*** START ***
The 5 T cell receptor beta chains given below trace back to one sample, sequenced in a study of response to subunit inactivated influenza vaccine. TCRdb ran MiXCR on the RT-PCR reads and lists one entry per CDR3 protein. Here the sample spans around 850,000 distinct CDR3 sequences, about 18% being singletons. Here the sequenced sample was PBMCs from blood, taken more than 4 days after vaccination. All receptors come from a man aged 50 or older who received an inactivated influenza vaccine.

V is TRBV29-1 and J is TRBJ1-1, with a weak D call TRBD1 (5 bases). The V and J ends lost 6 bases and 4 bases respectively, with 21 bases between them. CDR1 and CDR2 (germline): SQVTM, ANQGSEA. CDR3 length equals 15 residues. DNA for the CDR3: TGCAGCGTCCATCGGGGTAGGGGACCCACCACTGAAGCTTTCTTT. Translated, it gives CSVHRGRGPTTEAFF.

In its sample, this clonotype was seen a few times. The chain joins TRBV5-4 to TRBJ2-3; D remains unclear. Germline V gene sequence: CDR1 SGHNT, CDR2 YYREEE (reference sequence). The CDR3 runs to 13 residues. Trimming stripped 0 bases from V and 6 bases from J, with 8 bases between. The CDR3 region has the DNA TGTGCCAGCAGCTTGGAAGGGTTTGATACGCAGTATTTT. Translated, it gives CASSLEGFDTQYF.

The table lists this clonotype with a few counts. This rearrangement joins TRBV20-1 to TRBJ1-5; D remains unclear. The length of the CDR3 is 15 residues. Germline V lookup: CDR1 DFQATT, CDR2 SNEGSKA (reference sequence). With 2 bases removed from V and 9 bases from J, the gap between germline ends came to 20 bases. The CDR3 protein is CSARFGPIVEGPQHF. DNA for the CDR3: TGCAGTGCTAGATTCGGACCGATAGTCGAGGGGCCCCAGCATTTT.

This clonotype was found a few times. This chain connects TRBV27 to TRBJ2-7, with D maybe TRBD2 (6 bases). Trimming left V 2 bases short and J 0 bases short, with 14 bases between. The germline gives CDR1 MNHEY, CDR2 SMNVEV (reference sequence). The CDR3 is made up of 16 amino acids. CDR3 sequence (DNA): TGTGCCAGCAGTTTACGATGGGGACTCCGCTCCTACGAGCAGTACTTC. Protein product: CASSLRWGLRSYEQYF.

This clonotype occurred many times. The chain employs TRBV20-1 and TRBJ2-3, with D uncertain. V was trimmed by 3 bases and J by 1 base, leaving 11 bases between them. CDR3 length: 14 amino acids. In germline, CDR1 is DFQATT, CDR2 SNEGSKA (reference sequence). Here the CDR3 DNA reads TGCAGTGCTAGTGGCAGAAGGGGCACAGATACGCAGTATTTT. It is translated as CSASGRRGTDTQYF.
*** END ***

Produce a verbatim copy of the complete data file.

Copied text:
The 5 T cell receptor beta chains given below trace back to one sample, sequenced in a study of response to subunit inactivated influenza vaccine. TCRdb ran MiXCR on the RT-PCR reads and lists one entry per CDR3 protein. Here the sample spans around 850,000 distinct CDR3 sequences, about 18% being singletons. Here the sequenced sample was PBMCs from blood, taken more than 4 days after vaccination. All receptors come from a man aged 50 or older who received an inactivated influenza vaccine.

V is TRBV29-1 and J is TRBJ1-1, with a weak D call TRBD1 (5 bases). The V and J ends lost 6 bases and 4 bases respectively, with 21 bases between them. CDR1 and CDR2 (germline): SQVTM, ANQGSEA. CDR3 length equals 15 residues. DNA for the CDR3: TGCAGCGTCCATCGGGGTAGGGGACCCACCACTGAAGCTTTCTTT. Translated, it gives CSVHRGRGPTTEAFF.

In its sample, this clonotype was seen a few times. The chain joins TRBV5-4 to TRBJ2-3; D remains unclear. Germline V gene sequence: CDR1 SGHNT, CDR2 YYREEE (reference sequence). The CDR3 runs to 13 residues. Trimming stripped 0 bases from V and 6 bases from J, with 8 bases between. The CDR3 region has the DNA TGTGCCAGCAGCTTGGAAGGGTTTGATACGCAGTATTTT. Translated, it gives CASSLEGFDTQYF.

The table lists this clonotype with a few counts. This rearrangement joins TRBV20-1 to TRBJ1-5; D remains unclear. The length of the CDR3 is 15 residues. Germline V lookup: CDR1 DFQATT, CDR2 SNEGSKA (reference sequence). With 2 bases removed from V and 9 bases from J, the gap between germline ends came to 20 bases. The CDR3 protein is CSARFGPIVEGPQHF. DNA for the CDR3: TGCAGTGCTAGATTCGGACCGATAGTCGAGGGGCCCCAGCATTTT.

This clonotype was found a few times. This chain connects TRBV27 to TRBJ2-7, with D maybe TRBD2 (6 bases). Trimming left V 2 bases short and J 0 bases short, with 14 bases between. The germline gives CDR1 MNHEY, CDR2 SMNVEV (reference sequence). The CDR3 is made up of 16 amino acids. CDR3 sequence (DNA): TGTGCCAGCAGTTTACGATGGGGACTCCGCTCCTACGAGCAGTACTTC. Protein product: CASSLRWGLRSYEQYF.

This clonotype occurred many times. The chain employs TRBV20-1 and TRBJ2-3, with D uncertain. V was trimmed by 3 bases and J by 1 base, leaving 11 bases between them. CDR3 length: 14 amino acids. In germline, CDR1 is DFQATT, CDR2 SNEGSKA (reference sequence). Here the CDR3 DNA reads TGCAGTGCTAGTGGCAGAAGGGGCACAGATACGCAGTATTTT. It is translated as CSASGRRGTDTQYF.